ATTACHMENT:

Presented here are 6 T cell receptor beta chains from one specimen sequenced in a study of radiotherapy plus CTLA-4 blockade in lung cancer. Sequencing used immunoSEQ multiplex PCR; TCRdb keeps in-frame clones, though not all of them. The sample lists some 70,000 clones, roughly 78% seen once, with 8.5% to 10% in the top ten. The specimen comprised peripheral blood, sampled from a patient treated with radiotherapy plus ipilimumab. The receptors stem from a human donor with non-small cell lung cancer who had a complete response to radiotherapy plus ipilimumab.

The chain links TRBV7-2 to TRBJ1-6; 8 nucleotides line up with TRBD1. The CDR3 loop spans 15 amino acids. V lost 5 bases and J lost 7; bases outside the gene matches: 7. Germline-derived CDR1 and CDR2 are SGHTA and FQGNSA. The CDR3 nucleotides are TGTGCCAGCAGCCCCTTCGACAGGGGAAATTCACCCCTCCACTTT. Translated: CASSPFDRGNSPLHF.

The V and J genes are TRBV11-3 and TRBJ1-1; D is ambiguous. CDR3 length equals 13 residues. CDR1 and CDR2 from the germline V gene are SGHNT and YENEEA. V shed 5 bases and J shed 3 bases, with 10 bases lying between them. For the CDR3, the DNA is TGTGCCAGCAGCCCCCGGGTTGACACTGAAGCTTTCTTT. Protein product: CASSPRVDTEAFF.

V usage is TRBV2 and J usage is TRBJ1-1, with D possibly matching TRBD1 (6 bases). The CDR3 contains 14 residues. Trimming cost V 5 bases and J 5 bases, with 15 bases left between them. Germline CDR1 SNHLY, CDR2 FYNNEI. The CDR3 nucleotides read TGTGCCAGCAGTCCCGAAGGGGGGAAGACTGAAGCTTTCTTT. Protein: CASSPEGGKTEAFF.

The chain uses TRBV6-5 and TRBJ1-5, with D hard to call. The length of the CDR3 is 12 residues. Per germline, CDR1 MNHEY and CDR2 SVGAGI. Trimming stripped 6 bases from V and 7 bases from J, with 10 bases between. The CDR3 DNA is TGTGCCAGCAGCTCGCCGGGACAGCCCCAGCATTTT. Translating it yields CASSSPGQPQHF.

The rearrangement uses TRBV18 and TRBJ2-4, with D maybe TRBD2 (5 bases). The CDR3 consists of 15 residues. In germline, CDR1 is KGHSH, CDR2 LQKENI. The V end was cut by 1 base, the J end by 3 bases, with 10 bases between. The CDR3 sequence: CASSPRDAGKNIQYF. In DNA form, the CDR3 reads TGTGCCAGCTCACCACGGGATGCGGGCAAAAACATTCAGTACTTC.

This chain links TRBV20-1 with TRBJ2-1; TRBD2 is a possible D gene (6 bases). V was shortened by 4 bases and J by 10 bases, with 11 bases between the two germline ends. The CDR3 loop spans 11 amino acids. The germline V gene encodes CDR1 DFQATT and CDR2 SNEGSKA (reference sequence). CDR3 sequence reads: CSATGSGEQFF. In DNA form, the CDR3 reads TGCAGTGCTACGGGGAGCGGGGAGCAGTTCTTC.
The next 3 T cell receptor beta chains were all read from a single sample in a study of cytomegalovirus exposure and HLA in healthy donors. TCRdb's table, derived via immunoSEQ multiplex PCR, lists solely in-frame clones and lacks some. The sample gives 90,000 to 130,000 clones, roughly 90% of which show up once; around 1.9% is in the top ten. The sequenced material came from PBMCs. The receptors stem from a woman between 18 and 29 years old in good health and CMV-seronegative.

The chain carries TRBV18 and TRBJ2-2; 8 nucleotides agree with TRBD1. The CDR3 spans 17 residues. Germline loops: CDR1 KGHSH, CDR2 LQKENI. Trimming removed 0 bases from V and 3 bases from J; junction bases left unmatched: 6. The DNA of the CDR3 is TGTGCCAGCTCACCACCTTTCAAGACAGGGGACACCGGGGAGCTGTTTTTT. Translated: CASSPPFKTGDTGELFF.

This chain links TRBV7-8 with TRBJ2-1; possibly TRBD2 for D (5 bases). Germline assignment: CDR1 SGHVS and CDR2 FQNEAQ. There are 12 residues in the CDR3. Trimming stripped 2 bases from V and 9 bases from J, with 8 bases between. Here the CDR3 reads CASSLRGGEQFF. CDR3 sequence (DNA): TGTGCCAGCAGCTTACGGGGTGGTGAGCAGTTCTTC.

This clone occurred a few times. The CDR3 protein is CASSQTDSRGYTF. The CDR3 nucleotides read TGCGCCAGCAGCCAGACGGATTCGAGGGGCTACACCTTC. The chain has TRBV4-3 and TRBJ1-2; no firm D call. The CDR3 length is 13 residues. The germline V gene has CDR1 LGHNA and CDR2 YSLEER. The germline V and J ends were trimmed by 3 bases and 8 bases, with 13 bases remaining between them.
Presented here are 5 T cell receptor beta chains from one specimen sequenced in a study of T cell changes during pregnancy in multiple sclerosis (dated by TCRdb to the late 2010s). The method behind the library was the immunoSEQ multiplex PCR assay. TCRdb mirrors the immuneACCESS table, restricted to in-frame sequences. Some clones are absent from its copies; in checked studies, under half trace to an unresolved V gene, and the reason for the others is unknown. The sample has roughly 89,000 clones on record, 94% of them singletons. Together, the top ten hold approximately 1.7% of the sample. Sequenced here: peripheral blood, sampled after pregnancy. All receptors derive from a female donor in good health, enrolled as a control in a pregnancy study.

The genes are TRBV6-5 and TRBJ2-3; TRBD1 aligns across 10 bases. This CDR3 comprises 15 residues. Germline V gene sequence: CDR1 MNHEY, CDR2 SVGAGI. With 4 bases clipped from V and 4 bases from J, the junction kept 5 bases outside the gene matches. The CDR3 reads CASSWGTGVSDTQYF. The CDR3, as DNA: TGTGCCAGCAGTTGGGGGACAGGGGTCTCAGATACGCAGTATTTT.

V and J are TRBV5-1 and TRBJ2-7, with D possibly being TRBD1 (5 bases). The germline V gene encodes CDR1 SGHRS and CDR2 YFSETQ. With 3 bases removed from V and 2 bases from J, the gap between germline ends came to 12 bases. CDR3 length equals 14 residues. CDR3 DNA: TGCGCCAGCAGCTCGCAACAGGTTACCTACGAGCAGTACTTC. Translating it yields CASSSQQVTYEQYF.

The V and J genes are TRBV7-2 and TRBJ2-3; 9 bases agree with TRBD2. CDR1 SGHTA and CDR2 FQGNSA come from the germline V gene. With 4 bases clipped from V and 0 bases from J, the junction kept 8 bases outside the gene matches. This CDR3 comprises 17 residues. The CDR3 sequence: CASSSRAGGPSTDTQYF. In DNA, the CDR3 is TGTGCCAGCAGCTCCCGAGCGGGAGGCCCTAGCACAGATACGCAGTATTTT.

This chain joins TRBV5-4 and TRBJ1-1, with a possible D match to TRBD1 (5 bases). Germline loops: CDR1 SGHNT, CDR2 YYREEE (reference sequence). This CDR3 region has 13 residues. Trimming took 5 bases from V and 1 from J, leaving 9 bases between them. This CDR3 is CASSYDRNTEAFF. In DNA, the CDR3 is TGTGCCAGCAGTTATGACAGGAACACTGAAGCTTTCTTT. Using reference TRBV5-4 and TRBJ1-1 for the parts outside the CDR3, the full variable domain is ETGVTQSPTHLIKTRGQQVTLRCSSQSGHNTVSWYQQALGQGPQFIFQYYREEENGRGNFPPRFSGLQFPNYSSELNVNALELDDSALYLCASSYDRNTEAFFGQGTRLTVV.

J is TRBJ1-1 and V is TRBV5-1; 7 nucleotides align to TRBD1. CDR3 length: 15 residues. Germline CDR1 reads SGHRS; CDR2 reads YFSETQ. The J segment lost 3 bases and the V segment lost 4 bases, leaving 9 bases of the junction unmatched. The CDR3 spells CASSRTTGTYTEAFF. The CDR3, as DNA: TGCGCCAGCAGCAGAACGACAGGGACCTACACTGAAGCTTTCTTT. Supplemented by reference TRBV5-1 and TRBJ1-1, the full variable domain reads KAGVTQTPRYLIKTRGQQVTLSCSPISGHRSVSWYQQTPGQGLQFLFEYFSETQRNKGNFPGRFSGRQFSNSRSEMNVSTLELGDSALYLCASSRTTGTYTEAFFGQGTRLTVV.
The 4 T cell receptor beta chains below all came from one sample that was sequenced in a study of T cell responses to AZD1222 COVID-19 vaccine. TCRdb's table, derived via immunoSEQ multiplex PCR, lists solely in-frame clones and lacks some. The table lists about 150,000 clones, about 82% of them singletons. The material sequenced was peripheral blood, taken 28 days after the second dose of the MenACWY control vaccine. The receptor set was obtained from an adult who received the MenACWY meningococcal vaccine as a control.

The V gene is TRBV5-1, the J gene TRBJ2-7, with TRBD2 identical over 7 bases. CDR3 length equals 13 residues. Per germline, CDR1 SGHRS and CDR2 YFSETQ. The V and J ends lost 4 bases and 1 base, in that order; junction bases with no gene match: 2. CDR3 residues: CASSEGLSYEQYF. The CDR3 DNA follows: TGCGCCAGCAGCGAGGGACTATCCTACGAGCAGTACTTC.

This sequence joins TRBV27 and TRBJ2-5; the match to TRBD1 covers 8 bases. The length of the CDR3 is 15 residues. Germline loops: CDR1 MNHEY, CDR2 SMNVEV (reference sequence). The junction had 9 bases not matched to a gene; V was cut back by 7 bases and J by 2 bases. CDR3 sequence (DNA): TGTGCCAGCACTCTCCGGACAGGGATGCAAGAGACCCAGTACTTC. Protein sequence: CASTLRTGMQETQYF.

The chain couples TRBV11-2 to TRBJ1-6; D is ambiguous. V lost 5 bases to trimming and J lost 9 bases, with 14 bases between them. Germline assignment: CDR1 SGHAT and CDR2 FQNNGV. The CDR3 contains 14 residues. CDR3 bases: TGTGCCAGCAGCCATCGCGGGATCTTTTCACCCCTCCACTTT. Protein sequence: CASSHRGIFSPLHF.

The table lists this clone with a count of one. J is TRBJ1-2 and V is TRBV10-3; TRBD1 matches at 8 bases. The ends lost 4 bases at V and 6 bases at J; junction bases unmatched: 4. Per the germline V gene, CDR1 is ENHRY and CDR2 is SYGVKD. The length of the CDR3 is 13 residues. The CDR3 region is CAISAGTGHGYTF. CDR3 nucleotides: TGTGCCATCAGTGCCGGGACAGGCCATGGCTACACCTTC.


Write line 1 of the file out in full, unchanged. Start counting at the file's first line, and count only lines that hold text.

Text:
Presented here are 6 T cell receptor beta chains from one specimen sequenced in a study of radiotherapy plus CTLA-4 blockade in lung cancer. Sequencing used immunoSEQ multiplex PCR; TCRdb keeps in-frame clones, though not all of them. The sample lists some 70,000 clones, roughly 78% seen once, with 8.5% to 10% in the top ten. The specimen comprised peripheral blood, sampled from a patient treated with radiotherapy plus ipilimumab. The receptors stem from a human donor with non-small cell lung cancer who had a complete response to radiotherapy plus ipilimumab.